Socialist Worker

Is the voluntary sector an ‘acceptable’ face of privatisation?

The government’s attempt to use ‘third sector’ organisations like charities to provide public services is yet another attempt to introduce the market, argues Esme Choonara

Issue No. 2118

Many people were shocked last week to hear that prison reform group Nacro, along with other well known charities, has teamed up with private security and construction firms to bid to build and run two new prisons.

Yet the bid, should it be successful, will be just the latest stage in the expansion in the number of voluntary and charitable organisations running public services.

Since New Labour came into power there has been an incredible growth of what is known as the “third sector” – voluntary, charity and community organisations, and so-called social enterprises.

The workforce in the voluntary sector alone has risen by 26 percent in the last ten years, whilst in social care it has almost doubled. The rise of the third sector has coincided with the government’s wave of “reforms” to public services.

One aspect of this process has been an attempt to redefine these services from those that are provided by the state, to those that are funded by the government but which may be provided by a voluntary, or even a private organisation.

A government-commissioned report by economist and one time CIA adviser Dr DeAnne Julius in July this year revealed that a third of public services in Britain are now run by the private or third sectors.

It also found that Britain is leading the way internationally in the outsourcing of services. Britain spends a larger proportion of its GDP on this than the US or any country in Western Europe with the exception of Sweden.

The report called for the outsourcing to continue. Yet despite business secretary John Hutton claiming that the “ideological battle” between public and private sectors is over, privatisation remains deeply unpopular.

Acceptable

The third sector offers a more acceptable face – charities and voluntary agencies are far more credible and trusted than grubby businesses that are trying to get their hands on valuable services.

So handing services over to the third sector can offer what PCS civil service workers’ union general secretary Mark Serwotka has described as a “soft cover” for privatisation.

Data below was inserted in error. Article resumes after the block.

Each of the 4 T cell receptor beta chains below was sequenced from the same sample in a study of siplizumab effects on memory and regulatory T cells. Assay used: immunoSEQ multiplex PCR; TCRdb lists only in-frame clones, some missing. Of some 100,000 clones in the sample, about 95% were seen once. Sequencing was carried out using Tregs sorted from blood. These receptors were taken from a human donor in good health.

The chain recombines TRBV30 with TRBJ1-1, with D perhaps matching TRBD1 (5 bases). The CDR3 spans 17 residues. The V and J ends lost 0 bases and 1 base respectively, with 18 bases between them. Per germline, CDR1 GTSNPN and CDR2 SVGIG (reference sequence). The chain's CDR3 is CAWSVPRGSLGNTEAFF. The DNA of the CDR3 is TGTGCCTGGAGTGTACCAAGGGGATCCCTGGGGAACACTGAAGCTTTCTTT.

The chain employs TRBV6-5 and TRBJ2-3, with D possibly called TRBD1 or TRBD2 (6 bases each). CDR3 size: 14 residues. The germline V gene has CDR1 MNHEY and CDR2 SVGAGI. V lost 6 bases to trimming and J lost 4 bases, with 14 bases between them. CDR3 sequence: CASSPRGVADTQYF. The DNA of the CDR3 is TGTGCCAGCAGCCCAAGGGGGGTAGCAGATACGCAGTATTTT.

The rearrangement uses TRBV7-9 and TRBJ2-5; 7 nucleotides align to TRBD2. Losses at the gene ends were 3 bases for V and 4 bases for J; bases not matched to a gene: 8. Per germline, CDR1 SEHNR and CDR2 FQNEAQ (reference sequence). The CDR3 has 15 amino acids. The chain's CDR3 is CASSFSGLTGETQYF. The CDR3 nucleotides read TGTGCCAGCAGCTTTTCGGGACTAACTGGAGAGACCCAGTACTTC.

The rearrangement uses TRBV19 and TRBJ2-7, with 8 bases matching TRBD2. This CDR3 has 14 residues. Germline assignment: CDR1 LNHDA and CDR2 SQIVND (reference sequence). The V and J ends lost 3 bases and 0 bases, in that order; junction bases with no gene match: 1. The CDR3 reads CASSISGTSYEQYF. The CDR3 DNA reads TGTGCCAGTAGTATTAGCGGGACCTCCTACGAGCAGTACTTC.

Tendering services to the third sector can help establish a marketplace within public services that opens the door to further privatisation, leading a senior CBI official to refer the third sector as “the weapon of choice” in restructuring public services.

In 2006 the government displayed its enthusiasm for the third sector by setting up a dedicated cabinet office.

It also identified five areas with the greatest potential to increase outsourcing to the third sector – correctional (criminal justice) services, employment services, children’s services, including training and education, health and social care and “other local services.”

Currently the biggest area of third sector involvement is in health and social care, where about a third of all services are provided by the third sector, non-profit making organisations, and social enterprises.

Social enterprises are a deliberate attempt to blur the lines between the public and private sector. They vary massively from small co-operatives to huge profit making companies. The government defines them as businesses “with primarily social objectives whose surpluses are principally reinvested for that purpose”.

In some areas, such as employment and training where the government is pushing very hard to contract out services to the third sector, many of these enterprises are making huge amounts of money (see » Big profits behind privatised services).

But the financial motive is not always blatant. In health, for example, there is growing pressure for groups of workers to form co-operatives that sell their services back to the NHS.

This form of reorganisation may at least start with better ideals, but the end result is the same – fragmentation of public services, the creation of a market, and pressure on those bidding for ­services to keep down costs. Keeping down costs almost invariably translates as low pay, poor pensions and target driven services.

These are just some of the reasons why there is so much opposition among public sector workers to being transferred out of the public sector.